What is Living in Thailand REALLY Like?

Living in Thailand EBook – Page 6

This is page 6 of the story, “Living in Thailand” – the first page is HERE.


There is an incredible variety to Thai food. If you’ve been to Thai restaurants in the USA you’ve no doubt tasted some tasty dishes. There is a very limited menu in these places. I knew though, that I could live on only what I found in a Thai restaurant in America because I loved it so much! I didn’t have any question about whether I could eat rice every day. I knew I could.

When I moved here to Thailand I saw that there are so many other foods here that we never see in the USA. Some of my favorite foods are fruits. There is an incredible variety to fruits here. Longan, Lumyai, Dragonfruit, Mangosteen. In the states, I was able to find Lumyai for ten dollars a pound. Here I can get a kilogram for an average of less than a dollar!

The fruit is plentiful and good. I’ve heard that there are quite a few pesticides used on some of them – especially the watermelon and Lumyai. I wish I had a better idea about the truth of this, and what other fruits might get more than a light dose of them.

The food is spicy in the northeast – Isaan region. It is all spicy. If you say “mai pedt”, (not spicy) you will still get spicy enough that you might not be able to handle it. They spice everything there except deserts.

When I moved down to the south I noticed that there isn’t much spice at all. The spicy dishes, curries usually, aren’t really spicy at all. I’ve grown accustomed to the really spicy Isaan food. “Som Tam” which is spicy papaya salad, is one of my favorites – I have to tell them “pedt maak maa” here in the south so they get the idea to put as many peppers into it as they can. I think the peppers are of a different quality here in the south versus Isaan. Not nearly as hot. Som Tam is the favorite of Isaan natives. They are addicted to it – they must have it every day. If my girlfriend doesn’t get it here everyday for lunch she must have it the next day without fail.

In Isaan, there are quite a few small markets that have bugs for sale. Fried bugs of every variety. I’ve seen ants, spiders, frogs, tarantulas, rice bugs, grasshoppers, crickets, big black scorpions, and more. Anything that can be fried – meaning, anything!

In Isaan one time I had lunch with some top administrators from the department of education. The first thing the top guy ordered was some rice bugs for an appetizer. Oh, and some beer for everyone. There is no stigma attached to those that order a beer at lunch here in Thailand. Even among teachers! It’s normal. It’s easy to get used to also.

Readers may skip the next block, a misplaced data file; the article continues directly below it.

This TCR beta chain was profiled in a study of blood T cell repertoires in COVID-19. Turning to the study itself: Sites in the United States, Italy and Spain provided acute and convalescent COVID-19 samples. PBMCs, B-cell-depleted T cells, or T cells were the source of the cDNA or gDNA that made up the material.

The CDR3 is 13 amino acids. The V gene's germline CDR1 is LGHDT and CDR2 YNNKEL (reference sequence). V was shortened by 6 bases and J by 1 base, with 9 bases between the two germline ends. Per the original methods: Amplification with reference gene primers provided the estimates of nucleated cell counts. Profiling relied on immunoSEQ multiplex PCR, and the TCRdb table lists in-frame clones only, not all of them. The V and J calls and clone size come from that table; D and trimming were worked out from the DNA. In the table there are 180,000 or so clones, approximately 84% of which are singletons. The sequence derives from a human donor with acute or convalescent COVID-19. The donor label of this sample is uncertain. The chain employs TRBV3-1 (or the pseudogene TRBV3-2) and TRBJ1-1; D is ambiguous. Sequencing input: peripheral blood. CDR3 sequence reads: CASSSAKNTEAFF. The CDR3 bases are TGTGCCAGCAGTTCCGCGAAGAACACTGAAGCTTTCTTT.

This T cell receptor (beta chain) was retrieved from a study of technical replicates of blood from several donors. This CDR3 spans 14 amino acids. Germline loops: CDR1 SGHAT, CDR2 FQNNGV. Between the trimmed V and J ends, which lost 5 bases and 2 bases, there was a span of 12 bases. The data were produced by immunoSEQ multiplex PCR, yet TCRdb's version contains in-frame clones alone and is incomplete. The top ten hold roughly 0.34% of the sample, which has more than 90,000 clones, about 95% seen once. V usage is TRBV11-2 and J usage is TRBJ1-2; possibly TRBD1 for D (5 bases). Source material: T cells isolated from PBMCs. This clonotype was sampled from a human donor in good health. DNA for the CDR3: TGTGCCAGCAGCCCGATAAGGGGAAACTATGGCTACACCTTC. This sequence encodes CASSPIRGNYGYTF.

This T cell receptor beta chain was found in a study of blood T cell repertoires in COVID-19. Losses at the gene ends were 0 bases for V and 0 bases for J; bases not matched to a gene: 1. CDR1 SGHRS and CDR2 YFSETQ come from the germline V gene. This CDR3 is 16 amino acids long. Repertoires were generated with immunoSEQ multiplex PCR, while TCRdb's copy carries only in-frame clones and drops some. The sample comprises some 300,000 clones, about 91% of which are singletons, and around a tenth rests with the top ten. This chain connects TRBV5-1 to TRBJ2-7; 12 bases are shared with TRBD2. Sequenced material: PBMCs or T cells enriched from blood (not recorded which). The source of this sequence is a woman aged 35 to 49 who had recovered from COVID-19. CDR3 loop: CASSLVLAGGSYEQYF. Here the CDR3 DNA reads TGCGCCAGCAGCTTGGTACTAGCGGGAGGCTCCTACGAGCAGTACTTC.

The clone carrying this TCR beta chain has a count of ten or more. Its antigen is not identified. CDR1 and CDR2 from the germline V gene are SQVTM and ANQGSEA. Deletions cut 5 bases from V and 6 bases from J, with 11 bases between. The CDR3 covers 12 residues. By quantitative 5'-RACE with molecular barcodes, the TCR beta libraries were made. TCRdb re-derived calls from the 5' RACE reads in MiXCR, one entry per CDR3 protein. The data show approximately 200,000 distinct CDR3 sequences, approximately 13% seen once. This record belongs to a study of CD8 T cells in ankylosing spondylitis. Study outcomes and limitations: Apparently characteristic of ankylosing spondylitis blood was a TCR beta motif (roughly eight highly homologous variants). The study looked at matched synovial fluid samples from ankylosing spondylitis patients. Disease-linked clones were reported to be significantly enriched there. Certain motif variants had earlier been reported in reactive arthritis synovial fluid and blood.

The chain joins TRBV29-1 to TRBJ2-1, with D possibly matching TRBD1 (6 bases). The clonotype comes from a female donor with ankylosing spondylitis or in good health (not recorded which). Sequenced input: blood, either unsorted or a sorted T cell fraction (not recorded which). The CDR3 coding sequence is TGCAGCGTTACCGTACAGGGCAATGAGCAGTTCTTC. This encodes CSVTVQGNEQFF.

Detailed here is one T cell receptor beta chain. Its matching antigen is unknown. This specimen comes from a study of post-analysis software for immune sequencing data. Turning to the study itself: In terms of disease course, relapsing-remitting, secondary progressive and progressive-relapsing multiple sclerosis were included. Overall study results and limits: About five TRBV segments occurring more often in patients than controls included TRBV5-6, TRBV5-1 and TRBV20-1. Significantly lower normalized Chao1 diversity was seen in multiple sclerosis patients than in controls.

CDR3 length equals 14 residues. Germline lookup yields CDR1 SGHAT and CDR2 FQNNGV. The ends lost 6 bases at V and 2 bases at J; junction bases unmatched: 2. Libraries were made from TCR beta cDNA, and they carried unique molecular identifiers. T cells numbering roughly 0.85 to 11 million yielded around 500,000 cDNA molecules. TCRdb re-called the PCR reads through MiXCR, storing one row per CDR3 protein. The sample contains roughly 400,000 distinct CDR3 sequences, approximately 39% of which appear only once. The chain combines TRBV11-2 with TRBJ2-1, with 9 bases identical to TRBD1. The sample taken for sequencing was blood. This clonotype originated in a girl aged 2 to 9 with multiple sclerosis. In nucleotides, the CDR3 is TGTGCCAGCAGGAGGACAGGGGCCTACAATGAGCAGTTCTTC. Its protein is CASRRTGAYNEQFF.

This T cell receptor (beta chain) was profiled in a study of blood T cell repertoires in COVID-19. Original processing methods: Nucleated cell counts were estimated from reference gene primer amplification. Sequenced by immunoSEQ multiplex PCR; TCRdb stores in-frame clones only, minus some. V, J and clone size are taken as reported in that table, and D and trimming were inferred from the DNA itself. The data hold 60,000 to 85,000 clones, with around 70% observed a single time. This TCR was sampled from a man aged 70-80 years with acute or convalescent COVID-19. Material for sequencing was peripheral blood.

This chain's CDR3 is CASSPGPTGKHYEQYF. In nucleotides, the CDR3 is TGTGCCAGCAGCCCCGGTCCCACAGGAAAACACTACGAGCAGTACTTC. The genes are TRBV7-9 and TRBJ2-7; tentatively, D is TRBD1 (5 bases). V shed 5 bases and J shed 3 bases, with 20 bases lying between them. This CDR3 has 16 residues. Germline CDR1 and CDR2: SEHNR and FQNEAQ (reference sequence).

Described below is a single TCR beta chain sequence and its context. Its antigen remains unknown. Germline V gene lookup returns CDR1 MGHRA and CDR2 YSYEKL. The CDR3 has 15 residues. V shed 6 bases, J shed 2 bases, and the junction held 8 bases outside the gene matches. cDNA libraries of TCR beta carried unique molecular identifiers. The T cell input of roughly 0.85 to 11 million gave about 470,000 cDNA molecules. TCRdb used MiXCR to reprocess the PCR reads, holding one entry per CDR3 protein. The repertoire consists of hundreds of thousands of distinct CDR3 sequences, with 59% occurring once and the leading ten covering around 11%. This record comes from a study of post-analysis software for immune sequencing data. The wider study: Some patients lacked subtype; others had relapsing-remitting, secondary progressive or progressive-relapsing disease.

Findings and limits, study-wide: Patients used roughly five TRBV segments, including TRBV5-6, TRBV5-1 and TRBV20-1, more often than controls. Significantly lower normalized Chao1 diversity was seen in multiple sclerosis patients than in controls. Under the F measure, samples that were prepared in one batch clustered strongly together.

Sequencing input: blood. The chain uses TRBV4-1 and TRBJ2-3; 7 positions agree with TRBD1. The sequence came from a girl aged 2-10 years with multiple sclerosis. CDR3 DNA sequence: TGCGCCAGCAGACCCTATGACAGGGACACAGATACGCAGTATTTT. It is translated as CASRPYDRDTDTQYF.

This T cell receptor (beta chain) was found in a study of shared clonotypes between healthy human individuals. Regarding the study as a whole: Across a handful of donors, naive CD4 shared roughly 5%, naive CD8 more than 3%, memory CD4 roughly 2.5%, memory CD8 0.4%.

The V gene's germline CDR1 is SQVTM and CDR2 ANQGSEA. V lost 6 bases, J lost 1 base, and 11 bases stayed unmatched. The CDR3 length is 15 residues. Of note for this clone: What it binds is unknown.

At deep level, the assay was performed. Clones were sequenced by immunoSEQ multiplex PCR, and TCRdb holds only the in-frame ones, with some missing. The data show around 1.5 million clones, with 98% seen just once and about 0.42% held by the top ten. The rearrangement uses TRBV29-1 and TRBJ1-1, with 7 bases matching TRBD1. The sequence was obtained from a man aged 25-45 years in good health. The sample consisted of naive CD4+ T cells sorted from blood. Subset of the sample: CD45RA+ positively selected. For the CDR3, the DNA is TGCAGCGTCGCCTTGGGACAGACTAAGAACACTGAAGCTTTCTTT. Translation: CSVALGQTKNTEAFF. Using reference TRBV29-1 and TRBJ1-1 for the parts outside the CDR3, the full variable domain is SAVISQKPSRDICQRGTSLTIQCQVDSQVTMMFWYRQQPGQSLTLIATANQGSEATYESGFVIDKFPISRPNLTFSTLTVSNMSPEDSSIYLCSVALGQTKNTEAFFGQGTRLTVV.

There are many beers in Thailand. Most of them are the 6% alcohol variety which, to me don’t taste all that great. In the USA our beer is 3-4% alcohol and tastes better on average. However, Thailand just came out with a new Singha Light beer, which I really enjoy. I think it has 3.5 % alcohol and it tastes a little bit like my favorite beer of all time… BEERLAO! If you get a chance to go to Laos and get some Beerlao in a bottle… wow, you’re in for a treat. Laos also started making some dark Beer Laos recently which is really delicious. Either one will put a smile on your face!

See my wife’s Try Thai Food Cooking blog – she has many recipes with photos and videos!

Try Thai Food! >


I had a little trouble with getting my Beerlao over the border from Laos to Thailand one time. This was the first instance of a scam or extortion that I experienced in Thailand, but it happens to most of us that live here in one way or another.

Here is a post I put on a Thailand expat forum about it:

I cross-posted this in the general form as well, figuring that there are many visitors that end up coming up through Isaan and to Chong Mek to get to Laos…

Today at 1:15 pm a friend of mine (American living in Thailand, myself (American), and his Thai wife of 5 years were stopped by “excise” officials.

Excise Tax Officials’ Scam at Chong Mek
Here are the facts…

About 1:00 p.m. we stopped at the duty-free alcohol shop on the Laos side of Chong Mek border crossing, intending to get some Beerlao like we usually do, and also pick up a bottle of something stronger. We had heard that the law had changed recently since Thailand was now heavily taxing the harder liquors.

At the package store, they explained to us (long-time customers) that we were allowed to take a case of beer each and 1 bottle of whiskey each. This is what we did. We asked the owner of the store as well as the clerks. All were of the same opinion. We don’t think that they would have scammed us by telling us the wrong amounts just so we buy more because we are in their store once every couple weeks buying over two thousand baht worth of goods each time.

We paid, got receipts and headed outside to find a guy with a pushcart to take the stuff to our car on the TH side. The store actually found us a guy to do it for twenty baht.

We walked alongside him until the border and we took the footpath and he took the road where his pushcart fit easily. A border agent checked what he had in the cart and let him through.

We kept walking and met him on the other side and walked to our car. Upon arriving at the car a man came right up to us to look at what was in the cart. He said that we had too much alcohol and that only one liter per person was allowed. I didn’t understand as we had one 200ml bottle of Red Label, one 375 ml bottle of black label, and a 1.5 liter of Baileys Irish cream. We also had one case of Beerlao dark and one case of Beerlao Gold. There were three of us, me, John, and his Thai wife, Dthia.

The guy was very low-key and had a tattered ID card – which I didn’t believe. I insisted he go get his boss or some police or somebody else and that we’re not paying the two thousand baht he suggested…

As he left to go get the rest of the party, he told us to remain there. We did – waiting for about ten minutes. Then he came with three other guys. One had an “Excise” ID – #xxx/48… he was in charge. He explained that the guy at the border was “ARMY” and that he is under a different group of people. NOT the same. If the border guy said OK, it doesn’t mean it’s OK. He wanted to charge us one thousand baht excise tax on the liquor we had.

We argued a lot and tried to rationalize when I realized and my friend did too, that they didn’t want to budge. We’d have to pay them off. My friend reaches in his pocket to get one thousand baht and asked that we get a receipt for the “fine”.

The excise official (ID – #xxx/48) said loudly that he couldn’t take a bribe! So my friend repeated, no, no bribe, we’re wrong, let us just pay the fine – give us a receipt and we’ll go.